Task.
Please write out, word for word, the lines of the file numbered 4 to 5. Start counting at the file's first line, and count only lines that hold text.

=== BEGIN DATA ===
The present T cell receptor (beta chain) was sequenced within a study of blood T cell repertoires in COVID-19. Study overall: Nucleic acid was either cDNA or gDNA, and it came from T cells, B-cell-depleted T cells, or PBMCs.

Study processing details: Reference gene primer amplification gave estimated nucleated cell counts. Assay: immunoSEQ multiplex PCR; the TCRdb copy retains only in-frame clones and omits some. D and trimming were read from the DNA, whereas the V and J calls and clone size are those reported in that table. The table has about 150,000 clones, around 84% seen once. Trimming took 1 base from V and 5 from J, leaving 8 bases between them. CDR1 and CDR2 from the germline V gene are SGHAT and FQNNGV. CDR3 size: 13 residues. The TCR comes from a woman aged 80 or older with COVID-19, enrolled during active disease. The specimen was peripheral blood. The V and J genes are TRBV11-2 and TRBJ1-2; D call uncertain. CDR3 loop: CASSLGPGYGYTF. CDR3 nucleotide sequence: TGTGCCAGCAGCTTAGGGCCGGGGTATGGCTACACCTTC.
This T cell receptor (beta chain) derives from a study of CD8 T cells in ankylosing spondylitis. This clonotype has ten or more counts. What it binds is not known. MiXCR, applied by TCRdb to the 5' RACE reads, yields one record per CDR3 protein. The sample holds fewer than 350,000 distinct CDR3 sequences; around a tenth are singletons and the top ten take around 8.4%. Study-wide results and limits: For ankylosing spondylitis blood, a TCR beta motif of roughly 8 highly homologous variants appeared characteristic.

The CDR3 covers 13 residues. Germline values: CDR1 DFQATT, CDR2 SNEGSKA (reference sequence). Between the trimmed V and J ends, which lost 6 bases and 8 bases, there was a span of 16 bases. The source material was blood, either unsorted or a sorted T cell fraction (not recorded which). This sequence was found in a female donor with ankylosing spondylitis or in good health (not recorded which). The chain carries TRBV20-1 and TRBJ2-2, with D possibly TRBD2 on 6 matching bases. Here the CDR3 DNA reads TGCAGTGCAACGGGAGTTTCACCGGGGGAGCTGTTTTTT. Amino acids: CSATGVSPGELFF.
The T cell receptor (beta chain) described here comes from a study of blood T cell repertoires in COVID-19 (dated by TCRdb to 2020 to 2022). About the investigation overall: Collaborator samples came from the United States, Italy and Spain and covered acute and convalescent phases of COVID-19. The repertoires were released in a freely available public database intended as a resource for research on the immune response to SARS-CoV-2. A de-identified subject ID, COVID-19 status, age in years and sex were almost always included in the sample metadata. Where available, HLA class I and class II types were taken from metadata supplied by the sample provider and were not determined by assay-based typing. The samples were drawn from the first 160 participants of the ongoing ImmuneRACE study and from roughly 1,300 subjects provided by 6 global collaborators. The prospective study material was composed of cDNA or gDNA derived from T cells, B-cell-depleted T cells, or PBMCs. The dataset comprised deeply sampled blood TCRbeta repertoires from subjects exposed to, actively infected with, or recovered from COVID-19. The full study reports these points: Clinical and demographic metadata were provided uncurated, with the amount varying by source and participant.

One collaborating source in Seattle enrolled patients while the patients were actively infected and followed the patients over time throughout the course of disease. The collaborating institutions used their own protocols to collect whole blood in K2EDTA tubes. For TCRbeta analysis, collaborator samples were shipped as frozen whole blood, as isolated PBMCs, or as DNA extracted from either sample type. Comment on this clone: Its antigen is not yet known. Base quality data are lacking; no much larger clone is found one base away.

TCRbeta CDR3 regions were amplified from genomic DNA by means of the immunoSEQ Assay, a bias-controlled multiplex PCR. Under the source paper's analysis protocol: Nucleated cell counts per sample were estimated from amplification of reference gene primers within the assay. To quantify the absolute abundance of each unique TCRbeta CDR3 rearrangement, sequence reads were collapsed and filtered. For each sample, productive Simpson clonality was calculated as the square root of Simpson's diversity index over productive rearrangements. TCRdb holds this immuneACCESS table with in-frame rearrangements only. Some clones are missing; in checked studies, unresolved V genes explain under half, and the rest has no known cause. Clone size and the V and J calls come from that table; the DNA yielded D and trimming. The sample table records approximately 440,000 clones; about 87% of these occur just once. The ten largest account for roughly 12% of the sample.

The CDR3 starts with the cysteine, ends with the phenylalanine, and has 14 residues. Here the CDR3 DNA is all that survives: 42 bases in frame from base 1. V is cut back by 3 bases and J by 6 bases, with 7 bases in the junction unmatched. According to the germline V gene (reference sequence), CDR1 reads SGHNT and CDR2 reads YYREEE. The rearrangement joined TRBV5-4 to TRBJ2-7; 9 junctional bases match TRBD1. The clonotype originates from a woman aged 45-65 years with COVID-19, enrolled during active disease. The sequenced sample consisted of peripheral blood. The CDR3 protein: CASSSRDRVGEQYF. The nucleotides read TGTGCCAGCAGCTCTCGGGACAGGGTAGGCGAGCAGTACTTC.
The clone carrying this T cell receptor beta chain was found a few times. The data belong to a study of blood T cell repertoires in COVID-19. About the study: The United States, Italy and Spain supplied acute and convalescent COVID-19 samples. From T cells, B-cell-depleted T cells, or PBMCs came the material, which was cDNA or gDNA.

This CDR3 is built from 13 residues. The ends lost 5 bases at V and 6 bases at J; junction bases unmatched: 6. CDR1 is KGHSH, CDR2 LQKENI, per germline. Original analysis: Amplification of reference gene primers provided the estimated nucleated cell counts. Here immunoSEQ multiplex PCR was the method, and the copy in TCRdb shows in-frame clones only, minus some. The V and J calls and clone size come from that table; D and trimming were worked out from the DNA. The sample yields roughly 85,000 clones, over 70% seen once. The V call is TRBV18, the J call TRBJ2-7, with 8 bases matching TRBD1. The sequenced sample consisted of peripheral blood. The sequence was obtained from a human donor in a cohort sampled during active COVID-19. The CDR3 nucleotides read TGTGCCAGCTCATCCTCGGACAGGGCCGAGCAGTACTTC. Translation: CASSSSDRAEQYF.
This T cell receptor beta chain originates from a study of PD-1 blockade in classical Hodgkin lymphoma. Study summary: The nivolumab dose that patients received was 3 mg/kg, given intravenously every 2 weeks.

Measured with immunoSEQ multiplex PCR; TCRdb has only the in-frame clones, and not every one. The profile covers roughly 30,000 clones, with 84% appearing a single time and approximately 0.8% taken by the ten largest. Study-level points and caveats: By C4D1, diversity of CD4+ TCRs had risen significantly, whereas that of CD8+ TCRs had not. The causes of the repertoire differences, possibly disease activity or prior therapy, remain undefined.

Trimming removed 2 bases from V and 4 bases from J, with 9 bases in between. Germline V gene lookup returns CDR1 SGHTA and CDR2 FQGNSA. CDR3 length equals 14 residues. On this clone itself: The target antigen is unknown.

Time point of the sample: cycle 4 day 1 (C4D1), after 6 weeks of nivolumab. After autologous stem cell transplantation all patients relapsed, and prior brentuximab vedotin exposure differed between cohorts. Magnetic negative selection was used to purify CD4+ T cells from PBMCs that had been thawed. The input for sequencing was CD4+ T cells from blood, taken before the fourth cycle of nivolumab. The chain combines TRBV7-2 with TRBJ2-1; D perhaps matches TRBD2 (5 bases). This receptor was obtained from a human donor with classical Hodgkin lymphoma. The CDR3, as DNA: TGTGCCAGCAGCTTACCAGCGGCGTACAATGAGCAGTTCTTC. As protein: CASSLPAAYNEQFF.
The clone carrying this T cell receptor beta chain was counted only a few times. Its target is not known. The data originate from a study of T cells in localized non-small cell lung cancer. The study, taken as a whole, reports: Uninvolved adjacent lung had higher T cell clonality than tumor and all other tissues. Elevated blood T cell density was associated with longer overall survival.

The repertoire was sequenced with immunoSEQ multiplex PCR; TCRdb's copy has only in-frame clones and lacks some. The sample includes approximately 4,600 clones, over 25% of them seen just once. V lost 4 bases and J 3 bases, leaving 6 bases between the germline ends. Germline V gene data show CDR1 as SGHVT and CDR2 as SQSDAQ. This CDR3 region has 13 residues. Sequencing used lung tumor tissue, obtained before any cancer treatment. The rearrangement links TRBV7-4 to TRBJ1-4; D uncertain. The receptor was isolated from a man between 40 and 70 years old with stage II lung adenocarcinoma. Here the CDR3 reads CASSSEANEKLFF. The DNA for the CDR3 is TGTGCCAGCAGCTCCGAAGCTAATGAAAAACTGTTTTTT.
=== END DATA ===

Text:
The CDR3 covers 13 residues. Germline values: CDR1 DFQATT, CDR2 SNEGSKA (reference sequence). Between the trimmed V and J ends, which lost 6 bases and 8 bases, there was a span of 16 bases. The source material was blood, either unsorted or a sorted T cell fraction (not recorded which). This sequence was found in a female donor with ankylosing spondylitis or in good health (not recorded which). The chain carries TRBV20-1 and TRBJ2-2, with D possibly TRBD2 on 6 matching bases. Here the CDR3 DNA reads TGCAGTGCAACGGGAGTTTCACCGGGGGAGCTGTTTTTT. Amino acids: CSATGVSPGELFF.
The T cell receptor (beta chain) described here comes from a study of blood T cell repertoires in COVID-19 (dated by TCRdb to 2020 to 2022). About the investigation overall: Collaborator samples came from the United States, Italy and Spain and covered acute and convalescent phases of COVID-19. The repertoires were released in a freely available public database intended as a resource for research on the immune response to SARS-CoV-2. A de-identified subject ID, COVID-19 status, age in years and sex were almost always included in the sample metadata. Where available, HLA class I and class II types were taken from metadata supplied by the sample provider and were not determined by assay-based typing. The samples were drawn from the first 160 participants of the ongoing ImmuneRACE study and from roughly 1,300 subjects provided by 6 global collaborators. The prospective study material was composed of cDNA or gDNA derived from T cells, B-cell-depleted T cells, or PBMCs. The dataset comprised deeply sampled blood TCRbeta repertoires from subjects exposed to, actively infected with, or recovered from COVID-19. The full study reports these points: Clinical and demographic metadata were provided uncurated, with the amount varying by source and participant.